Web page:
Top 5 Reasons: To Use BIM Coordination on Projects
Building Information Modeling (BIM) can offer tremendous benefits on complex construction projects
Here are the Top 5 Reasons you should use BIM coordination on your future building projects.
1: Accelerated Construction Timeframes through Sequencing, Scheduling
Three-dimensional modeling with BIM enables construction schedules to be accelerated by improving efficiency in sequencing of equipment installation and building erection.
Example: On a backup and auxiliary power project for the University of Iowa, where Carl A. Nelson & Company was the general contractor, use of BIM enabled our project team to speed up construction to meet a tight project schedule by identifying the need for placement of temporary and permanent piping supports. On another project for the University of Iowa, construction of a new Biomedical Research Support Facility where CANCO was the design-builder, spatial coordination using BIM allowed for plumbing, mechanical and electrical components to be laid out in pipe racks and installed prior to interior wall construction. This shaved months from the construction schedule.
2: Clash Detection to Prevent Rework, Delays in the Field
When spaces are tight, the accuracy afforded by BIM coordination can be invaluable in ensuring items will fit where they are intended to go.
Example: On a project for the University of Iowa during the fit-out of a new Vivarium Space and lab remodeling in a sub-basement of the Pappajohn Biomedical Discovery Building, BIM coordination identified multiple MEPT and structural clashes in the head space above the ceiling, where space was at a premium. Many clashes were avoided, but in some areas, the model showed it would be necessary to lower ceiling heights to create adequate room above the ceiling. Beyond clash detection between systems and structure, BIM also helps ensure ease of installation of production or process equipment. While working for an agricultural client in the Midwest, the Carl A. Nelson & Company team used BIM to identify a conflict where the design would have prevented installation of a large piece of equipment had the structure been previously completed.
By identifying these issues in advance of construction, rework that would have resulted in extra cost and schedule delays was avoided.
3: Clarity for Field Personnel during Construction Phase
When a project involves complex installations and erection, BIM enables activities to be planned for greatest efficiency by identifying potential conflicts in advance of construction.
Example: For a seed and grain industry client in Indiana, Carl A. Nelson & Company's use of BIM eased construction of a new structure being built with existing buildings on two sides and existing pipe racks and electrical substations on a third. The BIM was used to properly position cranes for complicated lifts of both structure and equipment. The model gave CANCO field personnel the ability to proceed with building erection while waiting for delivery of an evaporator, and aided in sequencing the installation of structural steel. Use of BIM also provides a tool for helping field personnel to visualize and understand the sequencing plan.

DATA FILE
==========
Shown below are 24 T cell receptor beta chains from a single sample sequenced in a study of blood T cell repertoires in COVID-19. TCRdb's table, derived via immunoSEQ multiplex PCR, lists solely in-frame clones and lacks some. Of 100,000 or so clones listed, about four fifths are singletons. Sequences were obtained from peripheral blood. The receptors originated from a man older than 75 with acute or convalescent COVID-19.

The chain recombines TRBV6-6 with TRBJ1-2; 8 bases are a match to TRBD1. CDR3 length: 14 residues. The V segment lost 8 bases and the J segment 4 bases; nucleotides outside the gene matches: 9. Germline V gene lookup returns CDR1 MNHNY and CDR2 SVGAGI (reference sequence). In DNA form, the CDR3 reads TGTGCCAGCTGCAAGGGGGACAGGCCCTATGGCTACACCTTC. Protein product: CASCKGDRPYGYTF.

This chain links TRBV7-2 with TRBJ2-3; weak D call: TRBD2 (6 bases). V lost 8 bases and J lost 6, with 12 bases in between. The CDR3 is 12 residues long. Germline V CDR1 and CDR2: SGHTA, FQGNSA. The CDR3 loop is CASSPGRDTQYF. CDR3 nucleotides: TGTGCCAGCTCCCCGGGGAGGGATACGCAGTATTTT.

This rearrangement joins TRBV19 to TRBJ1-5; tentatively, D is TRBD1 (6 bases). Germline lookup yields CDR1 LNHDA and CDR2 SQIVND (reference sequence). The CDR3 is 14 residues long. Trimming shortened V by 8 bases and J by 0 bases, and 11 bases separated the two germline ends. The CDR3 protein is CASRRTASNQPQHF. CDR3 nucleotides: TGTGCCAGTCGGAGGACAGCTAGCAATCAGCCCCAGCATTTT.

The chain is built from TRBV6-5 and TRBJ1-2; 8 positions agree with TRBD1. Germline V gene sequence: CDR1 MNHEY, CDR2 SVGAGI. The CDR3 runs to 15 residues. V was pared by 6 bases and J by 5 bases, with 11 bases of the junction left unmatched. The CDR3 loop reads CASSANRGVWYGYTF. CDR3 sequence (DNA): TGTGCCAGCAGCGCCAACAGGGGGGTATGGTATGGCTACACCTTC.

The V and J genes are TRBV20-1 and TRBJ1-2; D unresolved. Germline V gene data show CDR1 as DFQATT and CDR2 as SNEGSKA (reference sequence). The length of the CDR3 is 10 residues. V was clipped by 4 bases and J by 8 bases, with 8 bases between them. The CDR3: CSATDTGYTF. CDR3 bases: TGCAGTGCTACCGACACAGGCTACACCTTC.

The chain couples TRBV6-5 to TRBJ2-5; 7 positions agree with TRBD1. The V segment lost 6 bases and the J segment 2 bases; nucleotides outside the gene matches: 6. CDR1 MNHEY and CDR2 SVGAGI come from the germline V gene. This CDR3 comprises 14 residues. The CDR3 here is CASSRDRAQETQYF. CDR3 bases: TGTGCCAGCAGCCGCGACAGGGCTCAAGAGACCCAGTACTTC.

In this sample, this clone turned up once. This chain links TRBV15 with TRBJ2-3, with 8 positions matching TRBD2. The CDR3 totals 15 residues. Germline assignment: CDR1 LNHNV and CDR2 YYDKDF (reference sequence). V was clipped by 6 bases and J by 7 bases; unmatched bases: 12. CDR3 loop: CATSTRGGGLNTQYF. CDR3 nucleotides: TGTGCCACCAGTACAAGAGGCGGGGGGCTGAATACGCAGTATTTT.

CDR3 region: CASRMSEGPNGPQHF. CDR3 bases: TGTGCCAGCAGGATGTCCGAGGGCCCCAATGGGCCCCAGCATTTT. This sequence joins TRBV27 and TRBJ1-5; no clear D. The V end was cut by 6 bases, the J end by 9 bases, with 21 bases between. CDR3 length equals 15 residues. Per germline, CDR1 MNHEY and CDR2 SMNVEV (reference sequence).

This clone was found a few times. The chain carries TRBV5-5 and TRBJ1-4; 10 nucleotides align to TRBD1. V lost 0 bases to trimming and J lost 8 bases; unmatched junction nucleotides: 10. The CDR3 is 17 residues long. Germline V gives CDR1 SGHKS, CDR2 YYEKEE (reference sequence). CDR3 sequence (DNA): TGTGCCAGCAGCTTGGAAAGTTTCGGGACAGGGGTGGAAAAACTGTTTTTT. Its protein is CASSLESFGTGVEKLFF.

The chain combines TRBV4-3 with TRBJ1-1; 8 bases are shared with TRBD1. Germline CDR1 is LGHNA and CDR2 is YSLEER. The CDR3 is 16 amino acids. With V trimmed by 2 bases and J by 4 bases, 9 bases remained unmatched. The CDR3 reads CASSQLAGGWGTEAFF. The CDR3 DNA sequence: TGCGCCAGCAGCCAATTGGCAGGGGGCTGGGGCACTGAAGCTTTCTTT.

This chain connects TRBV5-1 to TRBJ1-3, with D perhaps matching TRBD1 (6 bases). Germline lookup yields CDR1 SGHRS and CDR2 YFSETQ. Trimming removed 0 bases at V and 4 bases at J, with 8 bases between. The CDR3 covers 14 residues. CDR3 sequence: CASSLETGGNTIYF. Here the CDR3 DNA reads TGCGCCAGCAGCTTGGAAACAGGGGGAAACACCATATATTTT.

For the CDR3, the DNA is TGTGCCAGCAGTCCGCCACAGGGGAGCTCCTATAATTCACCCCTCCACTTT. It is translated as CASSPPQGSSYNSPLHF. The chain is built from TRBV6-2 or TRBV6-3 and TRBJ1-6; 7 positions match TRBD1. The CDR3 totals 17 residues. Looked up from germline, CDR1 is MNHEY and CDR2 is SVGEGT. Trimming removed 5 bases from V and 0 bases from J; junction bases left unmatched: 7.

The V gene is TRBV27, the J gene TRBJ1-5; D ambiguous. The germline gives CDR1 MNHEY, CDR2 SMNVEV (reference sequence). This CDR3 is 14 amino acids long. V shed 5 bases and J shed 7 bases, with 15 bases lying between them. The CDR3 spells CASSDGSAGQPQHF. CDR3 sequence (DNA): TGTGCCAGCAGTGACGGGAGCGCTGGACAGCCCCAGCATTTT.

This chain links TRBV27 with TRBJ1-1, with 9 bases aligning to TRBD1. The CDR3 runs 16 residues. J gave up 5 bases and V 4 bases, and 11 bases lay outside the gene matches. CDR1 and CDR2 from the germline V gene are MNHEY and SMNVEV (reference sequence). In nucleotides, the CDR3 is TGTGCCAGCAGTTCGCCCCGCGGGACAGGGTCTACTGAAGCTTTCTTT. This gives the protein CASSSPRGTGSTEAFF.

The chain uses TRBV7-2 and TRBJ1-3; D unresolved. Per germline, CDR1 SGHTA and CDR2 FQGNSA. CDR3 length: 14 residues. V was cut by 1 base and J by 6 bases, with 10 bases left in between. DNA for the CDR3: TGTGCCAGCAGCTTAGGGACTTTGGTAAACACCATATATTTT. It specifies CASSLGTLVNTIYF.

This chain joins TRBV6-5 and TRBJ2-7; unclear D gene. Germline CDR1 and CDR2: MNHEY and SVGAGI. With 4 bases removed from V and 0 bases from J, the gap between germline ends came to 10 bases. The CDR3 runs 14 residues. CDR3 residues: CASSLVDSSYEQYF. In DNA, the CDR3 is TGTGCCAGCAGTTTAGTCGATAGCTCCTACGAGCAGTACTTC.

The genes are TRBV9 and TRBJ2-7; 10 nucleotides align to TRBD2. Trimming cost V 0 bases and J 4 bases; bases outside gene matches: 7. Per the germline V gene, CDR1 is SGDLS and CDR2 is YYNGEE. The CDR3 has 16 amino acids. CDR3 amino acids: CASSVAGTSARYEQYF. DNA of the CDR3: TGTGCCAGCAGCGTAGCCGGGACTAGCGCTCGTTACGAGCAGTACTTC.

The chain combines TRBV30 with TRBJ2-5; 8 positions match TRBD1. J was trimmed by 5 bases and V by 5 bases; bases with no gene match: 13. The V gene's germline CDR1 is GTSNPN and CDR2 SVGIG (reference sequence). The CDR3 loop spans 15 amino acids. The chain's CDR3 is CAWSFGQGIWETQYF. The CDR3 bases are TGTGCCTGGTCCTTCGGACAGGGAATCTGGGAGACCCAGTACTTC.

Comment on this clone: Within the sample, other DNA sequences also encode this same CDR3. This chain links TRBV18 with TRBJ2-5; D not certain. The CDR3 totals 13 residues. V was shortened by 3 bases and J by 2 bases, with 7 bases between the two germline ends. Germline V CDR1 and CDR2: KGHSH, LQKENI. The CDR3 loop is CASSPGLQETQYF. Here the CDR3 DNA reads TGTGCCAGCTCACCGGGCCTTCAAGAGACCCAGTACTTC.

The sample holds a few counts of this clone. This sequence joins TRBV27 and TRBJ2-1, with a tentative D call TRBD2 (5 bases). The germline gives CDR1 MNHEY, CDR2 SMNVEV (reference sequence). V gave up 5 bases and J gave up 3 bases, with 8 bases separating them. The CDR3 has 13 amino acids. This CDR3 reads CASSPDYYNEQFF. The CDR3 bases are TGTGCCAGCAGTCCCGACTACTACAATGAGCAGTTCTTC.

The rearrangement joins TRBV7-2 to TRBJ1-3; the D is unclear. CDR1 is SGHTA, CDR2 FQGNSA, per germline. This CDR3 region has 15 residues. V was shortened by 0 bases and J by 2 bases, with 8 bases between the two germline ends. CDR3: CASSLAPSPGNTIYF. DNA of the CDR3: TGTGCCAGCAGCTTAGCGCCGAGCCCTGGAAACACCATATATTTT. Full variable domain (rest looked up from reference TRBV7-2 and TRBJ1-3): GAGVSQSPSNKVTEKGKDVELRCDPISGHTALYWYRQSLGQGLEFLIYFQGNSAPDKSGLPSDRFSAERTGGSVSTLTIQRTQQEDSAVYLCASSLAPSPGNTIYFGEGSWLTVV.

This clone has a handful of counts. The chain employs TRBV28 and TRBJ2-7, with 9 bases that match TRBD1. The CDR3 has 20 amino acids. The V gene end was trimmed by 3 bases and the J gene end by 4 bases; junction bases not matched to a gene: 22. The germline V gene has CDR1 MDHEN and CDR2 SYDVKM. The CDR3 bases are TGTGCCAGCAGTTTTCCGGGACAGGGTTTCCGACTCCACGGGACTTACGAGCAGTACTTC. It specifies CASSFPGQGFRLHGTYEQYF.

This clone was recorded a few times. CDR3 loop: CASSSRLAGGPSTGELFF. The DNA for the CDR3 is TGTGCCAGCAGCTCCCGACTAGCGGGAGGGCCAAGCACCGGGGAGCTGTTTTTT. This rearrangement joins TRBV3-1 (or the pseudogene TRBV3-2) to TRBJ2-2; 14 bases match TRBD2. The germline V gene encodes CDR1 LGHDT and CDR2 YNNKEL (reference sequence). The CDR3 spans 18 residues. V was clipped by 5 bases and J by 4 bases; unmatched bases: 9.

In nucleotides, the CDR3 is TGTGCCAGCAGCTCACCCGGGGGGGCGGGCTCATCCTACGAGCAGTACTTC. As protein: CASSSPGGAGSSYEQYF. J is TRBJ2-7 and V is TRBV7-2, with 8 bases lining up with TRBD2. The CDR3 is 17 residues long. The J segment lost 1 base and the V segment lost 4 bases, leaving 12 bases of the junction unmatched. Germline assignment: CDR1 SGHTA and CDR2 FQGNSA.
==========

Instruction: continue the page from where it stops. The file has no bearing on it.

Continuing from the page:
4: Accuracy of Material, Equipment Installation through Prefabrication
BIM coordination from design and subcontractor drawings allows for on- or off-site prefabrication of materials, which speeds the project schedule while also ensuring equipment will fit when installed.
Examples: Off-site prefabrication of high-pressure steam and condensate piping for the University of Iowa Power Plant; shop fabrication of new piping for an industrial client in southeast Iowa where CANCO was general contractor after a change order enabled our team to perform 3D scans of existing piping and to create new 3D models; and off-site cutting of glazed concrete masonry and pre-installation of boxes for electrical and mechanical wall devices that improved contamination prevention in the University of Iowa's Biomedical Research Support Facility.
Use of BIM helps with future maintenance and ease of use of completed facilities by giving maintenance staff and end-users the chance to see the facility in 3D before it is built, in order to have input on changes that could improve operating efficiency.
Example: On a project for an industrial client, the Carl A. Nelson & Company project team identified locations of above-ceiling variable air volume (VAV) boxes that were part of the HVAC system, which must be accessed for testing, balancing, cleaning and future replacement. Using BIM, it was possible to ensure access to the VAV boxes was not impeded by installation above or adjacent to lighting, fire sprinklers, mechanical piping and electrical cable trays. The model also helps the Owner to identify the locations of the boxes for maintenance.
Build it Better with BIM
You can get additional details, and perspectives from our design and construction professions, about Building Information Modeling and its benefits for complex construction projects in healthcare and industrial facilities by turning to our wibi newsletter.